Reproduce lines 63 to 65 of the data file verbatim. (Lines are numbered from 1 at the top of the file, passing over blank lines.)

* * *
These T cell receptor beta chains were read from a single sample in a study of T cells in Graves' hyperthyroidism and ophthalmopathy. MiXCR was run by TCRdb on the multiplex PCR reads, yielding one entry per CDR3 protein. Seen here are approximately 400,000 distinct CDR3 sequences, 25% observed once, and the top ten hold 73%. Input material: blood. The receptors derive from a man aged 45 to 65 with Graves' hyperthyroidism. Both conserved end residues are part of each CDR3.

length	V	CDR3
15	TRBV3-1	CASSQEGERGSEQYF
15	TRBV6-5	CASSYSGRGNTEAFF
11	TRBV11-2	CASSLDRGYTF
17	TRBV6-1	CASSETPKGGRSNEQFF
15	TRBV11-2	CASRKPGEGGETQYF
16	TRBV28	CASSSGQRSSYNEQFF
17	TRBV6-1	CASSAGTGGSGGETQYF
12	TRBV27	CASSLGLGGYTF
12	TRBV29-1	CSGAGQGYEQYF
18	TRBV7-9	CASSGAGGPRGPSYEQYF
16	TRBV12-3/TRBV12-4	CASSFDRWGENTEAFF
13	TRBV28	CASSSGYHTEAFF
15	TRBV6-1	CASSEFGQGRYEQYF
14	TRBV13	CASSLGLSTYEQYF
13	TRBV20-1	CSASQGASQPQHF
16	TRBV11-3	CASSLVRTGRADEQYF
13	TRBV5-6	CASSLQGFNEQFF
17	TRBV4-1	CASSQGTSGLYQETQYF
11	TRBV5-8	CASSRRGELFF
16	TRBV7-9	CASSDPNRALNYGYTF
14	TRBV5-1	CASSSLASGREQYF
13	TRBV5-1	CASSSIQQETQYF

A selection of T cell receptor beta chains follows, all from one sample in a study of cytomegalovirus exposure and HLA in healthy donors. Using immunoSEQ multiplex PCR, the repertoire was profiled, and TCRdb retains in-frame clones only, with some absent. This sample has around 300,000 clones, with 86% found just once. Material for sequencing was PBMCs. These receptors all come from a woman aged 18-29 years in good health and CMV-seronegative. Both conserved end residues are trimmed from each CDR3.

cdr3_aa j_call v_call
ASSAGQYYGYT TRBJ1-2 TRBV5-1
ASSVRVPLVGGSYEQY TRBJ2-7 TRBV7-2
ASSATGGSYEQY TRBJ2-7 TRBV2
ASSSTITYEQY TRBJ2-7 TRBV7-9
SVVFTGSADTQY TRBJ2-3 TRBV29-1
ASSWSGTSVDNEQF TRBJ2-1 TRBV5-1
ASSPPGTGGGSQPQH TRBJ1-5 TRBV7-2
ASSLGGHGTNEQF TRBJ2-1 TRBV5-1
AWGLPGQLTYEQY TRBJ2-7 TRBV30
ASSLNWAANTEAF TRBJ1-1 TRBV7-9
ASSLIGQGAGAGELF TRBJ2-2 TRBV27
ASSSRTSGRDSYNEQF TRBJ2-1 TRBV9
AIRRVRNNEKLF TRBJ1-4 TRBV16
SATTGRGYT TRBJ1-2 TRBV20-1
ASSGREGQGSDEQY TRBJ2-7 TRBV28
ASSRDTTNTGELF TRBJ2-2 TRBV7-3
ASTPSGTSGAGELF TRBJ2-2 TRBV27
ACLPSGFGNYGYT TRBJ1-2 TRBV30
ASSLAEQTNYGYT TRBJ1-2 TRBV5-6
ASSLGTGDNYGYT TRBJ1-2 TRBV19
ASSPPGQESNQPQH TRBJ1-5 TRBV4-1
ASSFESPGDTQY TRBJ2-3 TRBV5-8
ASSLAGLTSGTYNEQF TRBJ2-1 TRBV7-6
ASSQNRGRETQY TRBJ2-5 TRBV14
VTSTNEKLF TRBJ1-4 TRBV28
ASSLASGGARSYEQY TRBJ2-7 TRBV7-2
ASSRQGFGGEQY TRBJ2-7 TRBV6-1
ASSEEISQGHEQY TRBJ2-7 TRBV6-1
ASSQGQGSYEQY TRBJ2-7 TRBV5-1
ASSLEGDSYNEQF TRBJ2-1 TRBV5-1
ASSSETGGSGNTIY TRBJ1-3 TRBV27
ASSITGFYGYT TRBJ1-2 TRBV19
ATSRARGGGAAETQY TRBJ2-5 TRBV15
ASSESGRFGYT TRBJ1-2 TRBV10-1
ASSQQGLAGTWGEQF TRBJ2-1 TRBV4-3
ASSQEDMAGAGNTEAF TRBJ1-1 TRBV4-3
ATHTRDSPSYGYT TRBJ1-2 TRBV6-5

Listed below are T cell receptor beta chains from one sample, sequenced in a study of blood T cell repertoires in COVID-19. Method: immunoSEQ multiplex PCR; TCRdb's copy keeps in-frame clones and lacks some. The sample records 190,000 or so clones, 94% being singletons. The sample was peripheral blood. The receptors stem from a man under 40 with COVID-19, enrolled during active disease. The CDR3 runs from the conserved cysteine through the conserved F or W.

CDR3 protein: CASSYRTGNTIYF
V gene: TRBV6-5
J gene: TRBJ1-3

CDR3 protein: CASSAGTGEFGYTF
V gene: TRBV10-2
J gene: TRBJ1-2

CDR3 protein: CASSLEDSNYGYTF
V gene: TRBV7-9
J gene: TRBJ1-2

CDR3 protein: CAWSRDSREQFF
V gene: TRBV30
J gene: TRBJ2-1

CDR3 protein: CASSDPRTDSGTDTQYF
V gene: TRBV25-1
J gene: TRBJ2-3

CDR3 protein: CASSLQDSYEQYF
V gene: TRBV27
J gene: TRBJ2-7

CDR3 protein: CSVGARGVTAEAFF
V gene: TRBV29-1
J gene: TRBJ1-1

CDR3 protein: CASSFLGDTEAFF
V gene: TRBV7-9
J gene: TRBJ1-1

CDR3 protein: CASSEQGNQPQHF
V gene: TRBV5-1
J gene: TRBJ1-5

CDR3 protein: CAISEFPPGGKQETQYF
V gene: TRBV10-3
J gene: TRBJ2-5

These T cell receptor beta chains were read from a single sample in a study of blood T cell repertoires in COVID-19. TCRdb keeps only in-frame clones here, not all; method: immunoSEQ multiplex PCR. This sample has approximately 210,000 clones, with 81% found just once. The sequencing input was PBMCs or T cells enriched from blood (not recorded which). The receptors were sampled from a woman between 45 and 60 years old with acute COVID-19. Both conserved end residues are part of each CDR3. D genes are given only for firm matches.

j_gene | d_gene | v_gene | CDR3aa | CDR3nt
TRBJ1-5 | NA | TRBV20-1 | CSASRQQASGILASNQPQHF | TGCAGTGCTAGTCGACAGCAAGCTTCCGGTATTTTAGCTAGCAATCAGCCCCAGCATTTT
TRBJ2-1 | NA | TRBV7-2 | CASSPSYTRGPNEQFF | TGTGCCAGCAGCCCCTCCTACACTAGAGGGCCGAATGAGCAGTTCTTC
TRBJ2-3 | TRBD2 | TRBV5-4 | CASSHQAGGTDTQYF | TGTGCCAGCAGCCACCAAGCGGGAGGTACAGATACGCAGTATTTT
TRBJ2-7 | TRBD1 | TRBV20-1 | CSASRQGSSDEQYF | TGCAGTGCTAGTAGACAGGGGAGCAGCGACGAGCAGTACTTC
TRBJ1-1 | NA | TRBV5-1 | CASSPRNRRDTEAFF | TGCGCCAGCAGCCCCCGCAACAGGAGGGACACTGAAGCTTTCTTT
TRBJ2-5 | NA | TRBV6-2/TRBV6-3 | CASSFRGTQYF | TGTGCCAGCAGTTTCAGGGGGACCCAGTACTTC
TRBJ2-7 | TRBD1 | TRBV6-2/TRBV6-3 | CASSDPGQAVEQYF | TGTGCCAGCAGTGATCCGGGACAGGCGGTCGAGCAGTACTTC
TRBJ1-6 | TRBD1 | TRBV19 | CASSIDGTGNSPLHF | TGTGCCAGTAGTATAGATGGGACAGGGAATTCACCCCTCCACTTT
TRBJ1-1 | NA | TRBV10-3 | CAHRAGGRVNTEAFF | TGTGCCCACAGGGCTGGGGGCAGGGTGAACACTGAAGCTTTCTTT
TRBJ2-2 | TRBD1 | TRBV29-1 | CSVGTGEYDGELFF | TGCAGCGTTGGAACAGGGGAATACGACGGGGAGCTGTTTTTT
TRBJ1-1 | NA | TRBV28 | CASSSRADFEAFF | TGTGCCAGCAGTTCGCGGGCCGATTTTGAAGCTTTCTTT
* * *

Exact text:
ATHTRDSPSYGYT TRBJ1-2 TRBV6-5

Listed below are T cell receptor beta chains from one sample, sequenced in a study of blood T cell repertoires in COVID-19. Method: immunoSEQ multiplex PCR; TCRdb's copy keeps in-frame clones and lacks some. The sample records 190,000 or so clones, 94% being singletons. The sample was peripheral blood. The receptors stem from a man under 40 with COVID-19, enrolled during active disease. The CDR3 runs from the conserved cysteine through the conserved F or W.

CDR3 protein: CASSYRTGNTIYF